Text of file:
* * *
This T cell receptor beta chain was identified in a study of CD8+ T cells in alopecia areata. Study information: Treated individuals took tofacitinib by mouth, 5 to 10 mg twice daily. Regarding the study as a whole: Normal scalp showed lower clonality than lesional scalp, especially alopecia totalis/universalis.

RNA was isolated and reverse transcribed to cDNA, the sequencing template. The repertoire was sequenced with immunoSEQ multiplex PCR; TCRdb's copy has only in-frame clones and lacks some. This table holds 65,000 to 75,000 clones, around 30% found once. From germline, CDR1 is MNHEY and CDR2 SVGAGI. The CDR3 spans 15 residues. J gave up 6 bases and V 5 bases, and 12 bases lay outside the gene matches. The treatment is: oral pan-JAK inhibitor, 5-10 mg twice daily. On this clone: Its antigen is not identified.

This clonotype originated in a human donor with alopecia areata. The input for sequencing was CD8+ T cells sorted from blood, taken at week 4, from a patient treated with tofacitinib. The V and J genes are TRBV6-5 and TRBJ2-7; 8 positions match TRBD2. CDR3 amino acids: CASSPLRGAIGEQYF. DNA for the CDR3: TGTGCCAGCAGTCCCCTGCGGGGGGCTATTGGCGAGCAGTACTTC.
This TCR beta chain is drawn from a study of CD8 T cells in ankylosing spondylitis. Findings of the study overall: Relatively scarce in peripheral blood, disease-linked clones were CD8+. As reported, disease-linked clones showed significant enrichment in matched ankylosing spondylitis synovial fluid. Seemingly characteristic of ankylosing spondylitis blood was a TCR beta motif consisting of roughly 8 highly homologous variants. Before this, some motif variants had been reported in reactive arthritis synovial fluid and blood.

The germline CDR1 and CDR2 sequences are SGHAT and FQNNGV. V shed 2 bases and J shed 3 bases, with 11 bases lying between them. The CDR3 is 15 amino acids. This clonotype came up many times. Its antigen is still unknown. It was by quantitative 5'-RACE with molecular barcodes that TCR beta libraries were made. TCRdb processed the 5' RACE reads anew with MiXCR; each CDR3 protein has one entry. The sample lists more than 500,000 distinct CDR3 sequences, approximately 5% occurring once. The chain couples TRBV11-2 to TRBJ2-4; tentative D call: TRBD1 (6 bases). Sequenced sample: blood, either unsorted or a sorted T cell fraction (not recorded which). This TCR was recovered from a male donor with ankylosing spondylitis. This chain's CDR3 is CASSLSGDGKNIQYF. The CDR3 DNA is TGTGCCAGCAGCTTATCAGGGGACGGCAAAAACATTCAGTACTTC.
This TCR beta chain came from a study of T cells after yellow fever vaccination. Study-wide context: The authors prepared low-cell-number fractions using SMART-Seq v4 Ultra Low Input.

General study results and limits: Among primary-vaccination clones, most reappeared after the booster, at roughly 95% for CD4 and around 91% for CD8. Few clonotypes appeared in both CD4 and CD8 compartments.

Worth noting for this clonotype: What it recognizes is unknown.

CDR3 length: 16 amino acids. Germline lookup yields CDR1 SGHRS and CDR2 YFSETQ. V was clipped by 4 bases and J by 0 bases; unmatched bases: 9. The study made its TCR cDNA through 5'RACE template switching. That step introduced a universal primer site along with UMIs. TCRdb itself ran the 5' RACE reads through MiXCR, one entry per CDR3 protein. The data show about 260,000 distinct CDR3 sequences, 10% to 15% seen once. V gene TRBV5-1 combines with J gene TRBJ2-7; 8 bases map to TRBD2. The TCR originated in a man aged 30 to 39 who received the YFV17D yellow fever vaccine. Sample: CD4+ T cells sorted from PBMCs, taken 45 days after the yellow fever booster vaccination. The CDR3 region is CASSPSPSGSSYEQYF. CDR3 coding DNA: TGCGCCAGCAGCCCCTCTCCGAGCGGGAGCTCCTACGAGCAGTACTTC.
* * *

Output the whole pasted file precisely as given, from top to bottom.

This T cell receptor beta chain was identified in a study of CD8+ T cells in alopecia areata. Study information: Treated individuals took tofacitinib by mouth, 5 to 10 mg twice daily. Regarding the study as a whole: Normal scalp showed lower clonality than lesional scalp, especially alopecia totalis/universalis.

RNA was isolated and reverse transcribed to cDNA, the sequencing template. The repertoire was sequenced with immunoSEQ multiplex PCR; TCRdb's copy has only in-frame clones and lacks some. This table holds 65,000 to 75,000 clones, around 30% found once. From germline, CDR1 is MNHEY and CDR2 SVGAGI. The CDR3 spans 15 residues. J gave up 6 bases and V 5 bases, and 12 bases lay outside the gene matches. The treatment is: oral pan-JAK inhibitor, 5-10 mg twice daily. On this clone: Its antigen is not identified.

This clonotype originated in a human donor with alopecia areata. The input for sequencing was CD8+ T cells sorted from blood, taken at week 4, from a patient treated with tofacitinib. The V and J genes are TRBV6-5 and TRBJ2-7; 8 positions match TRBD2. CDR3 amino acids: CASSPLRGAIGEQYF. DNA for the CDR3: TGTGCCAGCAGTCCCCTGCGGGGGGCTATTGGCGAGCAGTACTTC.
This TCR beta chain is drawn from a study of CD8 T cells in ankylosing spondylitis. Findings of the study overall: Relatively scarce in peripheral blood, disease-linked clones were CD8+. As reported, disease-linked clones showed significant enrichment in matched ankylosing spondylitis synovial fluid. Seemingly characteristic of ankylosing spondylitis blood was a TCR beta motif consisting of roughly 8 highly homologous variants. Before this, some motif variants had been reported in reactive arthritis synovial fluid and blood.

The germline CDR1 and CDR2 sequences are SGHAT and FQNNGV. V shed 2 bases and J shed 3 bases, with 11 bases lying between them. The CDR3 is 15 amino acids. This clonotype came up many times. Its antigen is still unknown. It was by quantitative 5'-RACE with molecular barcodes that TCR beta libraries were made. TCRdb processed the 5' RACE reads anew with MiXCR; each CDR3 protein has one entry. The sample lists more than 500,000 distinct CDR3 sequences, approximately 5% occurring once. The chain couples TRBV11-2 to TRBJ2-4; tentative D call: TRBD1 (6 bases). Sequenced sample: blood, either unsorted or a sorted T cell fraction (not recorded which). This TCR was recovered from a male donor with ankylosing spondylitis. This chain's CDR3 is CASSLSGDGKNIQYF. The CDR3 DNA is TGTGCCAGCAGCTTATCAGGGGACGGCAAAAACATTCAGTACTTC.
This TCR beta chain came from a study of T cells after yellow fever vaccination. Study-wide context: The authors prepared low-cell-number fractions using SMART-Seq v4 Ultra Low Input.

General study results and limits: Among primary-vaccination clones, most reappeared after the booster, at roughly 95% for CD4 and around 91% for CD8. Few clonotypes appeared in both CD4 and CD8 compartments.

Worth noting for this clonotype: What it recognizes is unknown.

CDR3 length: 16 amino acids. Germline lookup yields CDR1 SGHRS and CDR2 YFSETQ. V was clipped by 4 bases and J by 0 bases; unmatched bases: 9. The study made its TCR cDNA through 5'RACE template switching. That step introduced a universal primer site along with UMIs. TCRdb itself ran the 5' RACE reads through MiXCR, one entry per CDR3 protein. The data show about 260,000 distinct CDR3 sequences, 10% to 15% seen once. V gene TRBV5-1 combines with J gene TRBJ2-7; 8 bases map to TRBD2. The TCR originated in a man aged 30 to 39 who received the YFV17D yellow fever vaccine. Sample: CD4+ T cells sorted from PBMCs, taken 45 days after the yellow fever booster vaccination. The CDR3 region is CASSPSPSGSSYEQYF. CDR3 coding DNA: TGCGCCAGCAGCCCCTCTCCGAGCGGGAGCTCCTACGAGCAGTACTTC.